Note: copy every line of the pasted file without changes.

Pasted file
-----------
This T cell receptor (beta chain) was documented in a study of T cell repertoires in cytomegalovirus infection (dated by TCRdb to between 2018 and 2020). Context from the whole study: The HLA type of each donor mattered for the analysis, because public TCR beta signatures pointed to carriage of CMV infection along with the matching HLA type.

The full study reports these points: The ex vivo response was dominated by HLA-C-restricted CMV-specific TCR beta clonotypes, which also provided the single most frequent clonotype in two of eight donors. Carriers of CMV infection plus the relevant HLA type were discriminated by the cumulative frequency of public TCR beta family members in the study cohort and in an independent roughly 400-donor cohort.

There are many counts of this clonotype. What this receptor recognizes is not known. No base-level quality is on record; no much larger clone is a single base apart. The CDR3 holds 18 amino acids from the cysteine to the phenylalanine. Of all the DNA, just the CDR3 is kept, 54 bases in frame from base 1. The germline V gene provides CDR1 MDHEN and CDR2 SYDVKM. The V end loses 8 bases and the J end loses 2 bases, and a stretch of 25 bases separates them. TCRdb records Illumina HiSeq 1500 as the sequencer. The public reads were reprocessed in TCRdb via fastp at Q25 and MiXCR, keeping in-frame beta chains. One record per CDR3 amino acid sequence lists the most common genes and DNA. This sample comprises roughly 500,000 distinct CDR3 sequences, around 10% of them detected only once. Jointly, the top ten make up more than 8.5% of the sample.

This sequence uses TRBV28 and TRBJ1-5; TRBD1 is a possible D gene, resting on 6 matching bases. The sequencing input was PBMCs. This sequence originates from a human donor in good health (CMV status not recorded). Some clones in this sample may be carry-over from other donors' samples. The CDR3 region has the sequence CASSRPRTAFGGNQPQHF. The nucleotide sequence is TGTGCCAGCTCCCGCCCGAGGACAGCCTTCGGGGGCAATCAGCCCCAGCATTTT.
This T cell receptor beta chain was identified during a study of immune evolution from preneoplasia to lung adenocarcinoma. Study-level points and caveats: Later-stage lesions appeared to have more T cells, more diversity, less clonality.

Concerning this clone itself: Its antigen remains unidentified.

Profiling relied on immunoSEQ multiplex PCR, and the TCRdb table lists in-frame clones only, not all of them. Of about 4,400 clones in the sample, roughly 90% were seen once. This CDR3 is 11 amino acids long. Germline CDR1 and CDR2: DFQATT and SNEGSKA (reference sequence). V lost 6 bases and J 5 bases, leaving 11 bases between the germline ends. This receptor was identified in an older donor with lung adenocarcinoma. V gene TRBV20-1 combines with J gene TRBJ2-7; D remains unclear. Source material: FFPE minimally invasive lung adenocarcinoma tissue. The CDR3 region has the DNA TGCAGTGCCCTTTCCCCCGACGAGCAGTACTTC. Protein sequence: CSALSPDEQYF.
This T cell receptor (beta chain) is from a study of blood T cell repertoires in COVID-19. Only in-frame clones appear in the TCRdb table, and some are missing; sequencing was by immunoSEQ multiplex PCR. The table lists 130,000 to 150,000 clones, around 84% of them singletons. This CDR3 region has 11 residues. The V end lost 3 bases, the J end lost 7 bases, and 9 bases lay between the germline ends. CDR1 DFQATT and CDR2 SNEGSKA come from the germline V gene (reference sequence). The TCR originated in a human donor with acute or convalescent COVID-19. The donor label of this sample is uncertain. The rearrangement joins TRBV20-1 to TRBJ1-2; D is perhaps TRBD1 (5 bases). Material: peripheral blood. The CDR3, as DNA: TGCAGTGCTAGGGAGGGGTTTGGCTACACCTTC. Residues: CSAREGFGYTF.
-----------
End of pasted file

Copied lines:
This T cell receptor (beta chain) was documented in a study of T cell repertoires in cytomegalovirus infection (dated by TCRdb to between 2018 and 2020). Context from the whole study: The HLA type of each donor mattered for the analysis, because public TCR beta signatures pointed to carriage of CMV infection along with the matching HLA type.

The full study reports these points: The ex vivo response was dominated by HLA-C-restricted CMV-specific TCR beta clonotypes, which also provided the single most frequent clonotype in two of eight donors. Carriers of CMV infection plus the relevant HLA type were discriminated by the cumulative frequency of public TCR beta family members in the study cohort and in an independent roughly 400-donor cohort.

There are many counts of this clonotype. What this receptor recognizes is not known. No base-level quality is on record; no much larger clone is a single base apart. The CDR3 holds 18 amino acids from the cysteine to the phenylalanine. Of all the DNA, just the CDR3 is kept, 54 bases in frame from base 1. The germline V gene provides CDR1 MDHEN and CDR2 SYDVKM. The V end loses 8 bases and the J end loses 2 bases, and a stretch of 25 bases separates them. TCRdb records Illumina HiSeq 1500 as the sequencer. The public reads were reprocessed in TCRdb via fastp at Q25 and MiXCR, keeping in-frame beta chains. One record per CDR3 amino acid sequence lists the most common genes and DNA. This sample comprises roughly 500,000 distinct CDR3 sequences, around 10% of them detected only once. Jointly, the top ten make up more than 8.5% of the sample.

This sequence uses TRBV28 and TRBJ1-5; TRBD1 is a possible D gene, resting on 6 matching bases. The sequencing input was PBMCs. This sequence originates from a human donor in good health (CMV status not recorded). Some clones in this sample may be carry-over from other donors' samples. The CDR3 region has the sequence CASSRPRTAFGGNQPQHF. The nucleotide sequence is TGTGCCAGCTCCCGCCCGAGGACAGCCTTCGGGGGCAATCAGCCCCAGCATTTT.
This T cell receptor beta chain was identified during a study of immune evolution from preneoplasia to lung adenocarcinoma. Study-level points and caveats: Later-stage lesions appeared to have more T cells, more diversity, less clonality.

Concerning this clone itself: Its antigen remains unidentified.

Profiling relied on immunoSEQ multiplex PCR, and the TCRdb table lists in-frame clones only, not all of them. Of about 4,400 clones in the sample, roughly 90% were seen once. This CDR3 is 11 amino acids long. Germline CDR1 and CDR2: DFQATT and SNEGSKA (reference sequence). V lost 6 bases and J 5 bases, leaving 11 bases between the germline ends. This receptor was identified in an older donor with lung adenocarcinoma. V gene TRBV20-1 combines with J gene TRBJ2-7; D remains unclear. Source material: FFPE minimally invasive lung adenocarcinoma tissue. The CDR3 region has the DNA TGCAGTGCCCTTTCCCCCGACGAGCAGTACTTC. Protein sequence: CSALSPDEQYF.
This T cell receptor (beta chain) is from a study of blood T cell repertoires in COVID-19. Only in-frame clones appear in the TCRdb table, and some are missing; sequencing was by immunoSEQ multiplex PCR. The table lists 130,000 to 150,000 clones, around 84% of them singletons. This CDR3 region has 11 residues. The V end lost 3 bases, the J end lost 7 bases, and 9 bases lay between the germline ends. CDR1 DFQATT and CDR2 SNEGSKA come from the germline V gene (reference sequence). The TCR originated in a human donor with acute or convalescent COVID-19. The donor label of this sample is uncertain. The rearrangement joins TRBV20-1 to TRBJ1-2; D is perhaps TRBD1 (5 bases). Material: peripheral blood. The CDR3, as DNA: TGCAGTGCTAGGGAGGGGTTTGGCTACACCTTC. Residues: CSAREGFGYTF.